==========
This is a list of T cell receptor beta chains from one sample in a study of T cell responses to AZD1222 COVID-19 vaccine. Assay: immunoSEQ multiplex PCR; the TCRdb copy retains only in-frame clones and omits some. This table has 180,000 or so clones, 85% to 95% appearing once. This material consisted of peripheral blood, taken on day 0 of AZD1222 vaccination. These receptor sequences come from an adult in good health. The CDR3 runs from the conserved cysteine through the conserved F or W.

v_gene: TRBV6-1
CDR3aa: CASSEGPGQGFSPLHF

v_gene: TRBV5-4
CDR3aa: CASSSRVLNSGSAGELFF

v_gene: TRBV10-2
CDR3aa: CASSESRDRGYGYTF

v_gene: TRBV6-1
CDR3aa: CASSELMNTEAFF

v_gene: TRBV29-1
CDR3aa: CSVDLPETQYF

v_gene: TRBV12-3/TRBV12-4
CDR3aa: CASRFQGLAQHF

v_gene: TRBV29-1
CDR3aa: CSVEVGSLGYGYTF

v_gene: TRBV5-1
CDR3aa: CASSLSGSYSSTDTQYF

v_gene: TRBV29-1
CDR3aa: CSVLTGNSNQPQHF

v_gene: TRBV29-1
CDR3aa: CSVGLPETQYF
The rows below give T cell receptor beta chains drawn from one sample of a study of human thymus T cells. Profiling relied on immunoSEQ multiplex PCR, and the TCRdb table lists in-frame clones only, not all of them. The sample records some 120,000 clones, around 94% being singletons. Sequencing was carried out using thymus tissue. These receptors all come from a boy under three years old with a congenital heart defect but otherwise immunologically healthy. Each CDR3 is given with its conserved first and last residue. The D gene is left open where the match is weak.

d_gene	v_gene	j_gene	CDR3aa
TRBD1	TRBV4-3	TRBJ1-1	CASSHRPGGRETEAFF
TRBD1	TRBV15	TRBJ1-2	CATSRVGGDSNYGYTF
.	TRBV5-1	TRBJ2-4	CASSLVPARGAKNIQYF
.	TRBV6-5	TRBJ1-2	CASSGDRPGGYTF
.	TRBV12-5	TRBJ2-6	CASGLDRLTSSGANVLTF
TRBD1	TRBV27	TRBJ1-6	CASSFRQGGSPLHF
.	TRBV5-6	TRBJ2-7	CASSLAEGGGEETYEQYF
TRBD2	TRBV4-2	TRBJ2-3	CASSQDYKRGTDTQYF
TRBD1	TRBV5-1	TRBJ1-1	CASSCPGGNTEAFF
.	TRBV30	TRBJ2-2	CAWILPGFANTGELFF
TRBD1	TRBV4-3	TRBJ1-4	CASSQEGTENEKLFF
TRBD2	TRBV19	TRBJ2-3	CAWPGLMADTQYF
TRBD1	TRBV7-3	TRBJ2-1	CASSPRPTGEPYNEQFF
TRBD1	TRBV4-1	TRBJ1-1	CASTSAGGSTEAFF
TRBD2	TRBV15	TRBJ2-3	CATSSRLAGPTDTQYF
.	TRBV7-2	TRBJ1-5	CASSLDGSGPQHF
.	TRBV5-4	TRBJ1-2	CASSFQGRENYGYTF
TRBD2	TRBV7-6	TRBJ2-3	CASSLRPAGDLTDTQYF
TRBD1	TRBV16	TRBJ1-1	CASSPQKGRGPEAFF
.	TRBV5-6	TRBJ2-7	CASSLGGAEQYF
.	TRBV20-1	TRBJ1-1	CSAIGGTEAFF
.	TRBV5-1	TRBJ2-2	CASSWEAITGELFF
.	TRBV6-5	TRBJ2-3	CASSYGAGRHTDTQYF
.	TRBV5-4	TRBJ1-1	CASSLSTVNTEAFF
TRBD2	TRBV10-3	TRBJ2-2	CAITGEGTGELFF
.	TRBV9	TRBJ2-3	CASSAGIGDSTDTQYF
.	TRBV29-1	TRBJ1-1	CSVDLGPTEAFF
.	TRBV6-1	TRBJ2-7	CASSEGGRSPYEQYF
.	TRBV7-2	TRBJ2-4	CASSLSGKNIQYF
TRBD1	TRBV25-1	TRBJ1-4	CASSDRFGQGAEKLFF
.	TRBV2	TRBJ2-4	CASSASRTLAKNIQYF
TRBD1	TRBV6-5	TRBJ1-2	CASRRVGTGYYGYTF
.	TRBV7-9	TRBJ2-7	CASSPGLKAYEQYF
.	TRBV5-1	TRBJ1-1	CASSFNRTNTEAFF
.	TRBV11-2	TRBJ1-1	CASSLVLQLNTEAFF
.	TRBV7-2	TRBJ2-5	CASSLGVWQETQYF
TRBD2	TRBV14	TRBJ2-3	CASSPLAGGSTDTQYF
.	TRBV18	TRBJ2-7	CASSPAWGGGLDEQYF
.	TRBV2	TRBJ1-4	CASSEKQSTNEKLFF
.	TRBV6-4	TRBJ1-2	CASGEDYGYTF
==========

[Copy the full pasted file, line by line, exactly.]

This is a list of T cell receptor beta chains from one sample in a study of T cell responses to AZD1222 COVID-19 vaccine. Assay: immunoSEQ multiplex PCR; the TCRdb copy retains only in-frame clones and omits some. This table has 180,000 or so clones, 85% to 95% appearing once. This material consisted of peripheral blood, taken on day 0 of AZD1222 vaccination. These receptor sequences come from an adult in good health. The CDR3 runs from the conserved cysteine through the conserved F or W.

v_gene: TRBV6-1
CDR3aa: CASSEGPGQGFSPLHF

v_gene: TRBV5-4
CDR3aa: CASSSRVLNSGSAGELFF

v_gene: TRBV10-2
CDR3aa: CASSESRDRGYGYTF

v_gene: TRBV6-1
CDR3aa: CASSELMNTEAFF

v_gene: TRBV29-1
CDR3aa: CSVDLPETQYF

v_gene: TRBV12-3/TRBV12-4
CDR3aa: CASRFQGLAQHF

v_gene: TRBV29-1
CDR3aa: CSVEVGSLGYGYTF

v_gene: TRBV5-1
CDR3aa: CASSLSGSYSSTDTQYF

v_gene: TRBV29-1
CDR3aa: CSVLTGNSNQPQHF

v_gene: TRBV29-1
CDR3aa: CSVGLPETQYF
The rows below give T cell receptor beta chains drawn from one sample of a study of human thymus T cells. Profiling relied on immunoSEQ multiplex PCR, and the TCRdb table lists in-frame clones only, not all of them. The sample records some 120,000 clones, around 94% being singletons. Sequencing was carried out using thymus tissue. These receptors all come from a boy under three years old with a congenital heart defect but otherwise immunologically healthy. Each CDR3 is given with its conserved first and last residue. The D gene is left open where the match is weak.

d_gene	v_gene	j_gene	CDR3aa
TRBD1	TRBV4-3	TRBJ1-1	CASSHRPGGRETEAFF
TRBD1	TRBV15	TRBJ1-2	CATSRVGGDSNYGYTF
.	TRBV5-1	TRBJ2-4	CASSLVPARGAKNIQYF
.	TRBV6-5	TRBJ1-2	CASSGDRPGGYTF
.	TRBV12-5	TRBJ2-6	CASGLDRLTSSGANVLTF
TRBD1	TRBV27	TRBJ1-6	CASSFRQGGSPLHF
.	TRBV5-6	TRBJ2-7	CASSLAEGGGEETYEQYF
TRBD2	TRBV4-2	TRBJ2-3	CASSQDYKRGTDTQYF
TRBD1	TRBV5-1	TRBJ1-1	CASSCPGGNTEAFF
.	TRBV30	TRBJ2-2	CAWILPGFANTGELFF
TRBD1	TRBV4-3	TRBJ1-4	CASSQEGTENEKLFF
TRBD2	TRBV19	TRBJ2-3	CAWPGLMADTQYF
TRBD1	TRBV7-3	TRBJ2-1	CASSPRPTGEPYNEQFF
TRBD1	TRBV4-1	TRBJ1-1	CASTSAGGSTEAFF
TRBD2	TRBV15	TRBJ2-3	CATSSRLAGPTDTQYF
.	TRBV7-2	TRBJ1-5	CASSLDGSGPQHF
.	TRBV5-4	TRBJ1-2	CASSFQGRENYGYTF
TRBD2	TRBV7-6	TRBJ2-3	CASSLRPAGDLTDTQYF
TRBD1	TRBV16	TRBJ1-1	CASSPQKGRGPEAFF
.	TRBV5-6	TRBJ2-7	CASSLGGAEQYF
.	TRBV20-1	TRBJ1-1	CSAIGGTEAFF
.	TRBV5-1	TRBJ2-2	CASSWEAITGELFF
.	TRBV6-5	TRBJ2-3	CASSYGAGRHTDTQYF
.	TRBV5-4	TRBJ1-1	CASSLSTVNTEAFF
TRBD2	TRBV10-3	TRBJ2-2	CAITGEGTGELFF
.	TRBV9	TRBJ2-3	CASSAGIGDSTDTQYF
.	TRBV29-1	TRBJ1-1	CSVDLGPTEAFF
.	TRBV6-1	TRBJ2-7	CASSEGGRSPYEQYF
.	TRBV7-2	TRBJ2-4	CASSLSGKNIQYF
TRBD1	TRBV25-1	TRBJ1-4	CASSDRFGQGAEKLFF
.	TRBV2	TRBJ2-4	CASSASRTLAKNIQYF
TRBD1	TRBV6-5	TRBJ1-2	CASRRVGTGYYGYTF
.	TRBV7-9	TRBJ2-7	CASSPGLKAYEQYF
.	TRBV5-1	TRBJ1-1	CASSFNRTNTEAFF
.	TRBV11-2	TRBJ1-1	CASSLVLQLNTEAFF
.	TRBV7-2	TRBJ2-5	CASSLGVWQETQYF
TRBD2	TRBV14	TRBJ2-3	CASSPLAGGSTDTQYF
.	TRBV18	TRBJ2-7	CASSPAWGGGLDEQYF
.	TRBV2	TRBJ1-4	CASSEKQSTNEKLFF
.	TRBV6-4	TRBJ1-2	CASGEDYGYTF